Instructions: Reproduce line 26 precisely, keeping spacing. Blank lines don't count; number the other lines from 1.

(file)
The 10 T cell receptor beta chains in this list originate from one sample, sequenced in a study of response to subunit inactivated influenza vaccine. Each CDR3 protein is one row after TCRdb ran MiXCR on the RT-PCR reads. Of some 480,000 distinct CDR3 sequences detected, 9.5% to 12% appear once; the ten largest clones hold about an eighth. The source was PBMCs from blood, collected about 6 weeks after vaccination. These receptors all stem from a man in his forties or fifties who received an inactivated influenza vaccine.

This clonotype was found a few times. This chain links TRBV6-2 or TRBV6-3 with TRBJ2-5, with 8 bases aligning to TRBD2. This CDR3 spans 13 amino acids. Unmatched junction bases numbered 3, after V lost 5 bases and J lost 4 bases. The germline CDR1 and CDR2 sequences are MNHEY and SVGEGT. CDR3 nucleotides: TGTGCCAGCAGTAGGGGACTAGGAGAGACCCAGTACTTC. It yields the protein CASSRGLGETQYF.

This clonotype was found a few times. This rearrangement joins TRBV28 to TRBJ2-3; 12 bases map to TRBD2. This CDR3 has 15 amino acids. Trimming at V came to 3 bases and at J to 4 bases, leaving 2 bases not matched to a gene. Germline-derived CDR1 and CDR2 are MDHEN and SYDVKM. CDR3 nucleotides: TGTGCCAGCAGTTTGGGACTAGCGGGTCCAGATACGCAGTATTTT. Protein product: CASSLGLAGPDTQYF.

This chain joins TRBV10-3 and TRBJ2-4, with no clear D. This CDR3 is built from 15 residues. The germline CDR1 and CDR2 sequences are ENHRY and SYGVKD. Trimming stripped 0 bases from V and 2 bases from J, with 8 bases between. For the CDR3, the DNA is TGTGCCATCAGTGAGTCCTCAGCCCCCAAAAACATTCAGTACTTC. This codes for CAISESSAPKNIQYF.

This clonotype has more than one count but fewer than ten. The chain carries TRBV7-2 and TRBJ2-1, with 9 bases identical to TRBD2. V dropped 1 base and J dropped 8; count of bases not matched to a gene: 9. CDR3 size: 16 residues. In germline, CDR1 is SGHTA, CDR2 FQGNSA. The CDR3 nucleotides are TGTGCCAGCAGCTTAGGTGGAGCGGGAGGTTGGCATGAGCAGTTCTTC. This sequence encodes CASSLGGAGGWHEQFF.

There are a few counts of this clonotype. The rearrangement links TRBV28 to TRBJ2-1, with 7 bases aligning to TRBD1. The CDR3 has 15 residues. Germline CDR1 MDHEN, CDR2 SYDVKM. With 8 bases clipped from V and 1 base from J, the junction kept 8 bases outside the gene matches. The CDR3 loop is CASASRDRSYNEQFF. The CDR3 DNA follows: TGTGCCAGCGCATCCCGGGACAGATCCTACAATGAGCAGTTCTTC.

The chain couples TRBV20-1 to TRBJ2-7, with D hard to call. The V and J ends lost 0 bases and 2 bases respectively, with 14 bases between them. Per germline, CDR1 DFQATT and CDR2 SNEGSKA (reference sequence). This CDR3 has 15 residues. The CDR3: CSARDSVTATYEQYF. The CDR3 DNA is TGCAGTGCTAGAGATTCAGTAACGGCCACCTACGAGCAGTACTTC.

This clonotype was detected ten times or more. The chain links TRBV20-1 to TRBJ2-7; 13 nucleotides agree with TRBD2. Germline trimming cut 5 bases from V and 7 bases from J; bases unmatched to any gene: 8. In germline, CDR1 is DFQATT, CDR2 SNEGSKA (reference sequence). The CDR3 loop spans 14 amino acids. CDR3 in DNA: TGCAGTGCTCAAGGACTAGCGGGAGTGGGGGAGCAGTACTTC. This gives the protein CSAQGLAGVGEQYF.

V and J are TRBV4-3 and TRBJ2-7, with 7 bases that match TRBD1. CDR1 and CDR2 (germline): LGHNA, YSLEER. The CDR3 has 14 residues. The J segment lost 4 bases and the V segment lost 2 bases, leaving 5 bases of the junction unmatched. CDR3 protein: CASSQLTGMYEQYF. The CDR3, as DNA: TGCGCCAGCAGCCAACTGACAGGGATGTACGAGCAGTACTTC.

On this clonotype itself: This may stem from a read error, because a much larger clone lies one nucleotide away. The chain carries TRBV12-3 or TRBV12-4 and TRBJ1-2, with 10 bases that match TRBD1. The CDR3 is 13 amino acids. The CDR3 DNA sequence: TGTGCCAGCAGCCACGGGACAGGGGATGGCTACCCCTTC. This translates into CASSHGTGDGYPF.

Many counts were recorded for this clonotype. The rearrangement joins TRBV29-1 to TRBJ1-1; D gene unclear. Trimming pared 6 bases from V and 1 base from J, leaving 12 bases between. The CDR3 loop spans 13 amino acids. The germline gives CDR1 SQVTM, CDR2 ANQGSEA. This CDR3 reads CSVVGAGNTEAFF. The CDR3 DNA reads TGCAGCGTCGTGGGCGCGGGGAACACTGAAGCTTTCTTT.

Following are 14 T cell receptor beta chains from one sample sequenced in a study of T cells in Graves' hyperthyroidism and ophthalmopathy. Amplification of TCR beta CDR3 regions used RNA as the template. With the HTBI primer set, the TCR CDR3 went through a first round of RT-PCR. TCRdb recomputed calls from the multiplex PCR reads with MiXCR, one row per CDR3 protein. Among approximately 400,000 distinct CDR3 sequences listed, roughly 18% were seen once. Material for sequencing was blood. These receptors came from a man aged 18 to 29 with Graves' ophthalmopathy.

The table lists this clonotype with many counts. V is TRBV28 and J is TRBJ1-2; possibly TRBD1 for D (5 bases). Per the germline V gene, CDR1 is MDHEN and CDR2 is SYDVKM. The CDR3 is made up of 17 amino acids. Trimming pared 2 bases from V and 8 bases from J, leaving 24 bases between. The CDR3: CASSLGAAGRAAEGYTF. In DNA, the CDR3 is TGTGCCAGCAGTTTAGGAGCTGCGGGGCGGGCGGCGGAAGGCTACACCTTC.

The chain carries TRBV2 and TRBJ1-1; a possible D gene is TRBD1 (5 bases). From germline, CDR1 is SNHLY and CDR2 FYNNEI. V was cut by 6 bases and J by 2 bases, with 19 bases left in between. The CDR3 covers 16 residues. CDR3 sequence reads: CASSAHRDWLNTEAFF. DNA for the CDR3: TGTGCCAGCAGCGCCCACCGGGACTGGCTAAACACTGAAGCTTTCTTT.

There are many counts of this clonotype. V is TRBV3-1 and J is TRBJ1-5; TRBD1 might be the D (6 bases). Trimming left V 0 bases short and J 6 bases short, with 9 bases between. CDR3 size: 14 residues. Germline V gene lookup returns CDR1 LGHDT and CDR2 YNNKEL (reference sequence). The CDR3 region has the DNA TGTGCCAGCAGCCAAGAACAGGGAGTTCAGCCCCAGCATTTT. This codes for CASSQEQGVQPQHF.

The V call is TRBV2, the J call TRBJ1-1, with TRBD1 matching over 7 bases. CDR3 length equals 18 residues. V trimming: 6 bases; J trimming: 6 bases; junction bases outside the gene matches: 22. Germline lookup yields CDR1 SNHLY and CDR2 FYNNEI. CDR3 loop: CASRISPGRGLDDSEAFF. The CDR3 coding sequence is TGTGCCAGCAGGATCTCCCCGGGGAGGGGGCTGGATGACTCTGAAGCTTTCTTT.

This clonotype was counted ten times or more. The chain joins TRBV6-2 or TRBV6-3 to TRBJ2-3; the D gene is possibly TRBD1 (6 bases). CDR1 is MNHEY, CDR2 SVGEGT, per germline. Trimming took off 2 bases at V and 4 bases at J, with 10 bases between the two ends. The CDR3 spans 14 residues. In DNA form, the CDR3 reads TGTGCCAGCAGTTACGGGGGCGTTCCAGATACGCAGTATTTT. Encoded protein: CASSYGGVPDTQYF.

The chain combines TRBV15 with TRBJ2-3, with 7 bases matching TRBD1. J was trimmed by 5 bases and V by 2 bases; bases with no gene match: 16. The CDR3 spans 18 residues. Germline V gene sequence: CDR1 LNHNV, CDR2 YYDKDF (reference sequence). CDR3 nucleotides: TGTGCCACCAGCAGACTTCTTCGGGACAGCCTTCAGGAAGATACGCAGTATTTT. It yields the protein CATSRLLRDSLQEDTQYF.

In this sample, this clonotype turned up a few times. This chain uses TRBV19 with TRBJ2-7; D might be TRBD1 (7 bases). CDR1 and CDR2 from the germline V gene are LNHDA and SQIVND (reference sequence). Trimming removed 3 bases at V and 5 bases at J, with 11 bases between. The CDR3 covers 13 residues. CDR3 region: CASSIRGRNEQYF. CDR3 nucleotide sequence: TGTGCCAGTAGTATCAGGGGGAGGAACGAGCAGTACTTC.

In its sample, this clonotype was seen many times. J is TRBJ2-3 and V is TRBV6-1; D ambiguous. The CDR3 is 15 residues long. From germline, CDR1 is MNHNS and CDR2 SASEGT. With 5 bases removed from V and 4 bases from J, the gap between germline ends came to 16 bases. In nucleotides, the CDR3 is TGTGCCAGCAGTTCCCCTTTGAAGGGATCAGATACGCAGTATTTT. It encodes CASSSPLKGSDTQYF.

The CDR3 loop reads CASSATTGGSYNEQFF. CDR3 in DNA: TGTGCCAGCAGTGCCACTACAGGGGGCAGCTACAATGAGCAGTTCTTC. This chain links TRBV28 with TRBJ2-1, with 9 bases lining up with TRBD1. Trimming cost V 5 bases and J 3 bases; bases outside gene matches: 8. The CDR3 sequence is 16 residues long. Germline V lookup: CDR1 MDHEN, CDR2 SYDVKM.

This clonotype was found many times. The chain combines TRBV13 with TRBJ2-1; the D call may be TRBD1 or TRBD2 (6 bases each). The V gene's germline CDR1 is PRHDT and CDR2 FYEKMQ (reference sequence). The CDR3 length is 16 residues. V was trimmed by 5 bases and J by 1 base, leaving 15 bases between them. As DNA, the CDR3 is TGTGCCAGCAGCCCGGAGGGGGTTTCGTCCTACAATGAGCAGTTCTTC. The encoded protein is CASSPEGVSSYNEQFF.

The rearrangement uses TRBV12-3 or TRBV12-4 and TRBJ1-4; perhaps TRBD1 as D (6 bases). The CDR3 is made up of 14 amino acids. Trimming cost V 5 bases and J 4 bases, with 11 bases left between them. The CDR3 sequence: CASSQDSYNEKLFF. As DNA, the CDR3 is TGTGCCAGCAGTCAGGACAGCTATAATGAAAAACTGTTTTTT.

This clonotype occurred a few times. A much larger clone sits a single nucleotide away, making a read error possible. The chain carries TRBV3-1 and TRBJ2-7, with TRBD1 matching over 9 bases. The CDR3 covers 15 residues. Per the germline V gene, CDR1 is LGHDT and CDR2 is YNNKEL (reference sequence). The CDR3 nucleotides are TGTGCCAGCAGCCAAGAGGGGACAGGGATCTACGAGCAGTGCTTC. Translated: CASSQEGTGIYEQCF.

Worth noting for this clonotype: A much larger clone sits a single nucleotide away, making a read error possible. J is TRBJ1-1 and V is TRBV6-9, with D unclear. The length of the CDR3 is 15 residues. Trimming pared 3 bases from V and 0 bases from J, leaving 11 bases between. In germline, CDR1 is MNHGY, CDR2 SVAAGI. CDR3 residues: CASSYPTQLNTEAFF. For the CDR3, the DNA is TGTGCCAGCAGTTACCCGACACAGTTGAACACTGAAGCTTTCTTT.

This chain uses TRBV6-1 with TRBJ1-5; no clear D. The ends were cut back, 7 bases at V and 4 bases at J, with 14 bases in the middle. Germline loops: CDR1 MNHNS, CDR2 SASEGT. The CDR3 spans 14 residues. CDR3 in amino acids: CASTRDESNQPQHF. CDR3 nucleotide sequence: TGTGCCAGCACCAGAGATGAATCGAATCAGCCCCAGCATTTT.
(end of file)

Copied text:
This chain uses TRBV6-1 with TRBJ1-5; no clear D. The ends were cut back, 7 bases at V and 4 bases at J, with 14 bases in the middle. Germline loops: CDR1 MNHNS, CDR2 SASEGT. The CDR3 spans 14 residues. CDR3 in amino acids: CASTRDESNQPQHF. CDR3 nucleotide sequence: TGTGCCAGCACCAGAGATGAATCGAATCAGCCCCAGCATTTT.